Manufacturers claim that radial relief offers greater support to the cutting edge and its curved profile is less prone to chipping. This is because the shape provides more clearance for the cutting edge as well as leading it into the material in a smooth motion. 


How many flutes do you need on a router cutter?Routing technology produced by Trend for DIY and expert joiners

  Router Bit Flutes - the flutes are the cutting edge and this image is a close up view of the flute on a router bit  

Most router cutters have two flutes. However, straight and spiral router bits can have with one, two, or even three or four.

As a general rule...

Working with harder or more brittle materials (hardwoods, plastics etc.) = more flutes.


Faster, rougher work in soft materials (softwoods) = fewer flutes.


Single flute

  Router Bit with a single flute are ideal for making faster cuts in softer materials  

Router bits with one flute are better for fast cutting in softer materials.


They cut and remove more material per rotation, but this tends to result in a rough finish. This is because the load is placed on a single flute only, rather than being distributed across several. 


Two or more flutes

  straight bit with two flutes, spiral bit with three flutes and flush trim bit with three flutes - the more flutes the better the cutter is for harder materials, but the cutting will be slower  

Router bits with two or more flutes are better suited to cutting into harder materials.


Compared to a single-flute bit, the work is being spread between several edges rather than just one. This means that the cutting action is slower and less aggressive, but a much neater finish is produced.

  Routing with Trend router cutters. Wonkee Donkee Trend are UK suppliers of routing technology  

Wonkee Donkee Trend TOP TIP

Whether you purchase a single or multiple flute router bit, you should ensure that the length of the flute(s) does not exceed three times the diameter of its body. Cutters with very long cutting edges are more prone to bending or breakages, as their length makes them unstable at high speeds. 


What are stagger tooth flutes?Bits for sale - produced by Trend and supplied by Wonkee Donkee

  Stagger tooth flute router bit made by Trend are supp,lied across the UK by Wonkee Donkee  

On most router bits, the cutting edge will extend the entire length of the fluteStagger-tooth flutes are a relatively new form of router bit technology and can only be found on some straight bits. Instead of having a single cutting edge spanning the length of the flute, they have several shorter cutting edges positioned at intervals along it.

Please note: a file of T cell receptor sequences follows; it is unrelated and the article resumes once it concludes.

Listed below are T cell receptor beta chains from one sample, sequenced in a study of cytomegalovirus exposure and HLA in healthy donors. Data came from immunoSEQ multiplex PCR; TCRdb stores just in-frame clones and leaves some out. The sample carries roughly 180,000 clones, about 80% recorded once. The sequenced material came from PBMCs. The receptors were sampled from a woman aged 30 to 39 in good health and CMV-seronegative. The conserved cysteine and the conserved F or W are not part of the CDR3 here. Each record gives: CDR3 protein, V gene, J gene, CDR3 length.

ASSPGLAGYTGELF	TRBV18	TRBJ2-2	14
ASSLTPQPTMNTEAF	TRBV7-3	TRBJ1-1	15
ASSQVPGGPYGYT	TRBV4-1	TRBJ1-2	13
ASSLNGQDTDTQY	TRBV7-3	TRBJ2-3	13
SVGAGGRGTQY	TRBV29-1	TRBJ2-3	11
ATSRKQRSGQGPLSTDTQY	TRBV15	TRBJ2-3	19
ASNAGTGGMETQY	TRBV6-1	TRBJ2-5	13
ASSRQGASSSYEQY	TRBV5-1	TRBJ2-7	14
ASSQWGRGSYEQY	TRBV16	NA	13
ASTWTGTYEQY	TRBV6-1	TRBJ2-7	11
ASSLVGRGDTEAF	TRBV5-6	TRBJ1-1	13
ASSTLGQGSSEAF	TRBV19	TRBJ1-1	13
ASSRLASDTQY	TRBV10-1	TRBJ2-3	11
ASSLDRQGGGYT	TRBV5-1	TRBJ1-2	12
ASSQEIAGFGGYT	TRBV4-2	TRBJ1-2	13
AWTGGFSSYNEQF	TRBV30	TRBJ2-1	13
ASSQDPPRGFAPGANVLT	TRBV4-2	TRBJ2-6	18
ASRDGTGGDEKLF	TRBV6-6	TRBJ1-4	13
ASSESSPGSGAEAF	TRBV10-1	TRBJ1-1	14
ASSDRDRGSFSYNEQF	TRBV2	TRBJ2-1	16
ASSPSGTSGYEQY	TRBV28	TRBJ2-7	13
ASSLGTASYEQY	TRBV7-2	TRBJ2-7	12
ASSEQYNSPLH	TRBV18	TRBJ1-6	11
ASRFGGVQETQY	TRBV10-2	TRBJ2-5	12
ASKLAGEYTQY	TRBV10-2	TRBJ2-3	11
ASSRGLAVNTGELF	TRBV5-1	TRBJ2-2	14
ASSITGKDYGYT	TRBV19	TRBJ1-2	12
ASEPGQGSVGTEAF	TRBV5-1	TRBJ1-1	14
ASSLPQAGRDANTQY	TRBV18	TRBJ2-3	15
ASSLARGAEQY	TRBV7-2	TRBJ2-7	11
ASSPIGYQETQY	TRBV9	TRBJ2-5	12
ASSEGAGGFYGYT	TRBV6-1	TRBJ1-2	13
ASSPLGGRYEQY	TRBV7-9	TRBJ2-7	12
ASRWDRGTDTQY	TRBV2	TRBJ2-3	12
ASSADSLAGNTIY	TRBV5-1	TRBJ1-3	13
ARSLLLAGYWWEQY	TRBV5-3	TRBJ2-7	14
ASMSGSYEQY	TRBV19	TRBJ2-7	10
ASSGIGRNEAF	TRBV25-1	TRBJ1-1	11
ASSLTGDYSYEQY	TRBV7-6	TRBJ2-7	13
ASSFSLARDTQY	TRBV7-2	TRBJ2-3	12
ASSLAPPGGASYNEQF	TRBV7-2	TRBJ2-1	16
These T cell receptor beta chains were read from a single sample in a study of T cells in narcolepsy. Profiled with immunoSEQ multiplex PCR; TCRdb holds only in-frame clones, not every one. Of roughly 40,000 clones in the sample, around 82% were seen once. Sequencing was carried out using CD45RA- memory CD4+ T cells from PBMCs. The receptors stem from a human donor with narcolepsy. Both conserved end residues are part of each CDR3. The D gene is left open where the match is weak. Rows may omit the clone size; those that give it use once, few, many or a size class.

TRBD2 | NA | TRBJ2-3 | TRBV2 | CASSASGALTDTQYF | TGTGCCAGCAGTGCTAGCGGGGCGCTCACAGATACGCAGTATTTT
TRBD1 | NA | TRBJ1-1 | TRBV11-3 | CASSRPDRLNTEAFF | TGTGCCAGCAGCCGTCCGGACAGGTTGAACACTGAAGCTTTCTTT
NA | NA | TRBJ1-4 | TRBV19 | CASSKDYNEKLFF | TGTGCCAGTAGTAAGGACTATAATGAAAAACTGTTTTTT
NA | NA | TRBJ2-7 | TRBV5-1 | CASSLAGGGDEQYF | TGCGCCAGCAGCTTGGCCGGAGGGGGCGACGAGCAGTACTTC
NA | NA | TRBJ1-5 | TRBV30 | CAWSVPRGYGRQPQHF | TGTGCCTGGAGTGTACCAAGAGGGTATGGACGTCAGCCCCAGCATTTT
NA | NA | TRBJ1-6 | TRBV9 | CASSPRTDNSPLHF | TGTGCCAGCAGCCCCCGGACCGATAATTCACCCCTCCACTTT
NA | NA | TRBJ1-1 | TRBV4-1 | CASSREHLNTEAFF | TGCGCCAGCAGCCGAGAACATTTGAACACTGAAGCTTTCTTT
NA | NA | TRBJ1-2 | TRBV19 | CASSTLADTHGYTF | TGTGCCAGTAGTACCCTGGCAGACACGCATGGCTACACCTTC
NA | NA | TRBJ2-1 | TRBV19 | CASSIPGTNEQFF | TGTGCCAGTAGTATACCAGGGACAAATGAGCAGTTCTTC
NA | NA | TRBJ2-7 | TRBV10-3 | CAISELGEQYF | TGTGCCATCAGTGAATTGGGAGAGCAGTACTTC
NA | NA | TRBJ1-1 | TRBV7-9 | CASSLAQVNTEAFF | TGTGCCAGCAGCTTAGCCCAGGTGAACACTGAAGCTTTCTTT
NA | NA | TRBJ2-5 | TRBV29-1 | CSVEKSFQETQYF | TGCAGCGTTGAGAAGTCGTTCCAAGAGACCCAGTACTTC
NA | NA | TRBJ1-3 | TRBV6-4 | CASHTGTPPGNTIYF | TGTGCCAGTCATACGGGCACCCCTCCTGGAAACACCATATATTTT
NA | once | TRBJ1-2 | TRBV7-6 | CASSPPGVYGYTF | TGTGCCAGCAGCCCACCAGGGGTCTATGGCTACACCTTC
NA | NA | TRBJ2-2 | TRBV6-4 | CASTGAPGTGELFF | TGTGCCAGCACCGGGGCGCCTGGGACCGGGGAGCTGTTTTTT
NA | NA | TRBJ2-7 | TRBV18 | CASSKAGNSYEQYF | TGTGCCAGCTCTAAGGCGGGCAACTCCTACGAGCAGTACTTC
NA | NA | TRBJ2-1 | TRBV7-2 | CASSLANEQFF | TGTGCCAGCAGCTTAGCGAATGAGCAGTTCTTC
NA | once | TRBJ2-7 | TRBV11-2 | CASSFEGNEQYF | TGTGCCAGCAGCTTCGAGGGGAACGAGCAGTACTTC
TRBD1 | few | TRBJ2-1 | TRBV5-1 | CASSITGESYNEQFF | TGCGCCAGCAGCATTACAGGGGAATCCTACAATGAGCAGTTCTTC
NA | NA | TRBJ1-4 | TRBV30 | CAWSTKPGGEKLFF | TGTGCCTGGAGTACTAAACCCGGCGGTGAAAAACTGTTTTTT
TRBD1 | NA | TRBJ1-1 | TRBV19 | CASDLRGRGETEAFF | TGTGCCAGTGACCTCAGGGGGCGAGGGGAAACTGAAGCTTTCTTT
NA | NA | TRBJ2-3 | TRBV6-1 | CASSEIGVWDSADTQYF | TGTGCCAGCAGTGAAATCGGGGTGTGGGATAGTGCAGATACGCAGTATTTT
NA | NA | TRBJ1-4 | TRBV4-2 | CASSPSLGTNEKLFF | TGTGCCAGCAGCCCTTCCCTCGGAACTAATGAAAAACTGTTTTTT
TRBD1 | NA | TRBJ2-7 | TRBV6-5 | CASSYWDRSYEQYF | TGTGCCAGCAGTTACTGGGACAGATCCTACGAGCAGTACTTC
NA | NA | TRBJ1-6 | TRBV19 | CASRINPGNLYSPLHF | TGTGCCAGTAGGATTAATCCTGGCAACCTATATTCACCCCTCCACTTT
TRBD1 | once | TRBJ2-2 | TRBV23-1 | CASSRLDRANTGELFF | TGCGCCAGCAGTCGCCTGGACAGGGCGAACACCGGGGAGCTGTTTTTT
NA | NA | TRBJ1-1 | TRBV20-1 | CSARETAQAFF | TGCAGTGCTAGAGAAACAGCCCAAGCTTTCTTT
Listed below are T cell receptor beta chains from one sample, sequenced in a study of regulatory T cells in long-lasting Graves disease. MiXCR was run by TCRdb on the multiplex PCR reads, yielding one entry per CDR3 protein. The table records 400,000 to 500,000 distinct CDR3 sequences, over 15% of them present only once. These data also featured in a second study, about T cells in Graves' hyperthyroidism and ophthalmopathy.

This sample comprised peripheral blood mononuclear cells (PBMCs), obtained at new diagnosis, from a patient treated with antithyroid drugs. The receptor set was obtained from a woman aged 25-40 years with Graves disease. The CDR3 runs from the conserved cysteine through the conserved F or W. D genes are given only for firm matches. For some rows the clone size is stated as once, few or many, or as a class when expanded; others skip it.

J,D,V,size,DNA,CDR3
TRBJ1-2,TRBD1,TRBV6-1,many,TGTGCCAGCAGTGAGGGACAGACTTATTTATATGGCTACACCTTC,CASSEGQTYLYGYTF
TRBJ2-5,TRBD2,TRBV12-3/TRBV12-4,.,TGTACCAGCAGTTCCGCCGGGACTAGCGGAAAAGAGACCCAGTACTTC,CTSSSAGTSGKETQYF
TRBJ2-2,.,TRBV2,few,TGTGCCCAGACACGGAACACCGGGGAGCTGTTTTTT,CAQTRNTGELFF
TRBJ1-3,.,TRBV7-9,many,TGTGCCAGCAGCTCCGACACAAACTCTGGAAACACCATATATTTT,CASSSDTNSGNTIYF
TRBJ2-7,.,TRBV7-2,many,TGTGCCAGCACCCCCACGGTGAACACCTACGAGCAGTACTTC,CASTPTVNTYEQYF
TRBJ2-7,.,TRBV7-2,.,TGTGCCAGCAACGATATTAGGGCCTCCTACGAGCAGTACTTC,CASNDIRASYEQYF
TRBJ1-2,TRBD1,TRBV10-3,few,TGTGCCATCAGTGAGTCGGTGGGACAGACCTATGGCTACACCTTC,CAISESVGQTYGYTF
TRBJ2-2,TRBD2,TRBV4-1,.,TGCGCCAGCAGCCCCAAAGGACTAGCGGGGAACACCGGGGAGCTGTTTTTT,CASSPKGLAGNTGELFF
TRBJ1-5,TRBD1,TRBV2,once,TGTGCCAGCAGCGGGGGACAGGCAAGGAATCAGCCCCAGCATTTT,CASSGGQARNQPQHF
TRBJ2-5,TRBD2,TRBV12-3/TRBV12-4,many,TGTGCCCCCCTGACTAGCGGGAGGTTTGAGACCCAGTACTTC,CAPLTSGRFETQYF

Stagger tooth flute with several short cutting edges for quicker cuts in harder materials  

The cutting edges are usually positioned opposite one another around the body of the bit. This way of arranging the cutting edges means that the stagger-tooth bit combines the speed and efficient waste removal of a single-flute bit, with the neat finish produced with a multi-flute bit.


The cutting edges of a stagger-tooth bit may be set at an angle to the shank. This means the bit works in a similar way to a spiral bit. However, unlike the cutting edges of a spiral bit, stagger-tooth edges are not connected in a continuous spiral, so there is more room for the waste material to be ejected.

  Piles of Plywood and MDF  

Because of their complex design, stagger-tooth bits tend to be more expensive than bits with regular flutes.


Due to their additional cutting edges, they are ideal for use in abrasive materials such as plywood and MDF

  Bits for routing  

Why are brand new router cutter flutes coated in wax?

  Wax covers the blades of the bit to protect it in transport - the wax should be carefully removed before the bit is used  

Many brand new router bits, including ones from Trend, will come with a wax or solid-gel coating on their flutes. This helps to prevent the edges becoming chipped or exposed to moisture before the bit is purchased. The coating is often clear and can be difficult to see. You should be able to peel the coating off by hand, but this is not usually advisable due to the sharp edges. We recommend using a razor blade or sharp knife to carefully remove the coating. Slit the wax along the internal angle of the flute and prise the wax off.